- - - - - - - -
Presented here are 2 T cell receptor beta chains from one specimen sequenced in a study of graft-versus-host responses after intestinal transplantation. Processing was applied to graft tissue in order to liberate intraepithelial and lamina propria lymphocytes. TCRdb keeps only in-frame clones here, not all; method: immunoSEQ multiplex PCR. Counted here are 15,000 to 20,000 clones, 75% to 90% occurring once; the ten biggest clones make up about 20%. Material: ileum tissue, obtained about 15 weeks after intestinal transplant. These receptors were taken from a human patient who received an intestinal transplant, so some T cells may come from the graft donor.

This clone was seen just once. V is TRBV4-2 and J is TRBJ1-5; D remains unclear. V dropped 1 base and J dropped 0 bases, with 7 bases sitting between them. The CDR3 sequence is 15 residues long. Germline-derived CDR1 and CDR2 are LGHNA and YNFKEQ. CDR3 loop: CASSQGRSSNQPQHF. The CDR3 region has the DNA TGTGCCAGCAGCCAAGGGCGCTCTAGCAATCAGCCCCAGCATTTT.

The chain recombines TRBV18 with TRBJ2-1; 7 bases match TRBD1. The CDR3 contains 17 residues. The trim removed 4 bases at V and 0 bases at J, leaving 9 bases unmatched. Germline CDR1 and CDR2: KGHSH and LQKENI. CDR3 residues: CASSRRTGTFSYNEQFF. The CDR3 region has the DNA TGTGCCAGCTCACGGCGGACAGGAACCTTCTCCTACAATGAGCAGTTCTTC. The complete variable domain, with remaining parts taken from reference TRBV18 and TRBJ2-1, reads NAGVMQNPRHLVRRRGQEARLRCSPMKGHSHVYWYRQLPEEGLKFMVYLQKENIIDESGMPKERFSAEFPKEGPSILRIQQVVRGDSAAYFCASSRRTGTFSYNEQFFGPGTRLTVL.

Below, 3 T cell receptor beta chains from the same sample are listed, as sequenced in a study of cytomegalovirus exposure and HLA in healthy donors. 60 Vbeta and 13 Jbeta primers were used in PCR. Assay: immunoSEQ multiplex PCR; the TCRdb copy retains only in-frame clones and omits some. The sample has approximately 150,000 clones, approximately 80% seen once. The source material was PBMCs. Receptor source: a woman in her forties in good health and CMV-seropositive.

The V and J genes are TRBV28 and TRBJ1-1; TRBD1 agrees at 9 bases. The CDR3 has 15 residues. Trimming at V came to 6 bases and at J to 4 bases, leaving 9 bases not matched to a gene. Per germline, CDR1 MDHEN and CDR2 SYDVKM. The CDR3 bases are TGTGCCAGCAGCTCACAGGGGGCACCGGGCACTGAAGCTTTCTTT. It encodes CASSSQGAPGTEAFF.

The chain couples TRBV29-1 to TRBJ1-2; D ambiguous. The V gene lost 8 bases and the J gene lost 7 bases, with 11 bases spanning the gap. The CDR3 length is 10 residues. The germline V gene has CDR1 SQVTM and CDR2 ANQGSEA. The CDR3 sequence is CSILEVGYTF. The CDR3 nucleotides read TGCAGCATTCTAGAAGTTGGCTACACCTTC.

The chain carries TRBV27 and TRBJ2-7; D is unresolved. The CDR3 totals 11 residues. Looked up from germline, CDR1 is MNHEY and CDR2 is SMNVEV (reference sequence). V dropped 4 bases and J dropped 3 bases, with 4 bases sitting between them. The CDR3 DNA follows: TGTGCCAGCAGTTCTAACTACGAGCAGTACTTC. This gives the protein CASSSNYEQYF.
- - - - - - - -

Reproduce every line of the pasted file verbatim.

Presented here are 2 T cell receptor beta chains from one specimen sequenced in a study of graft-versus-host responses after intestinal transplantation. Processing was applied to graft tissue in order to liberate intraepithelial and lamina propria lymphocytes. TCRdb keeps only in-frame clones here, not all; method: immunoSEQ multiplex PCR. Counted here are 15,000 to 20,000 clones, 75% to 90% occurring once; the ten biggest clones make up about 20%. Material: ileum tissue, obtained about 15 weeks after intestinal transplant. These receptors were taken from a human patient who received an intestinal transplant, so some T cells may come from the graft donor.

This clone was seen just once. V is TRBV4-2 and J is TRBJ1-5; D remains unclear. V dropped 1 base and J dropped 0 bases, with 7 bases sitting between them. The CDR3 sequence is 15 residues long. Germline-derived CDR1 and CDR2 are LGHNA and YNFKEQ. CDR3 loop: CASSQGRSSNQPQHF. The CDR3 region has the DNA TGTGCCAGCAGCCAAGGGCGCTCTAGCAATCAGCCCCAGCATTTT.

The chain recombines TRBV18 with TRBJ2-1; 7 bases match TRBD1. The CDR3 contains 17 residues. The trim removed 4 bases at V and 0 bases at J, leaving 9 bases unmatched. Germline CDR1 and CDR2: KGHSH and LQKENI. CDR3 residues: CASSRRTGTFSYNEQFF. The CDR3 region has the DNA TGTGCCAGCTCACGGCGGACAGGAACCTTCTCCTACAATGAGCAGTTCTTC. The complete variable domain, with remaining parts taken from reference TRBV18 and TRBJ2-1, reads NAGVMQNPRHLVRRRGQEARLRCSPMKGHSHVYWYRQLPEEGLKFMVYLQKENIIDESGMPKERFSAEFPKEGPSILRIQQVVRGDSAAYFCASSRRTGTFSYNEQFFGPGTRLTVL.

Below, 3 T cell receptor beta chains from the same sample are listed, as sequenced in a study of cytomegalovirus exposure and HLA in healthy donors. 60 Vbeta and 13 Jbeta primers were used in PCR. Assay: immunoSEQ multiplex PCR; the TCRdb copy retains only in-frame clones and omits some. The sample has approximately 150,000 clones, approximately 80% seen once. The source material was PBMCs. Receptor source: a woman in her forties in good health and CMV-seropositive.

The V and J genes are TRBV28 and TRBJ1-1; TRBD1 agrees at 9 bases. The CDR3 has 15 residues. Trimming at V came to 6 bases and at J to 4 bases, leaving 9 bases not matched to a gene. Per germline, CDR1 MDHEN and CDR2 SYDVKM. The CDR3 bases are TGTGCCAGCAGCTCACAGGGGGCACCGGGCACTGAAGCTTTCTTT. It encodes CASSSQGAPGTEAFF.

The chain couples TRBV29-1 to TRBJ1-2; D ambiguous. The V gene lost 8 bases and the J gene lost 7 bases, with 11 bases spanning the gap. The CDR3 length is 10 residues. The germline V gene has CDR1 SQVTM and CDR2 ANQGSEA. The CDR3 sequence is CSILEVGYTF. The CDR3 nucleotides read TGCAGCATTCTAGAAGTTGGCTACACCTTC.

The chain carries TRBV27 and TRBJ2-7; D is unresolved. The CDR3 totals 11 residues. Looked up from germline, CDR1 is MNHEY and CDR2 is SMNVEV (reference sequence). V dropped 4 bases and J dropped 3 bases, with 4 bases sitting between them. The CDR3 DNA follows: TGTGCCAGCAGTTCTAACTACGAGCAGTACTTC. This gives the protein CASSSNYEQYF.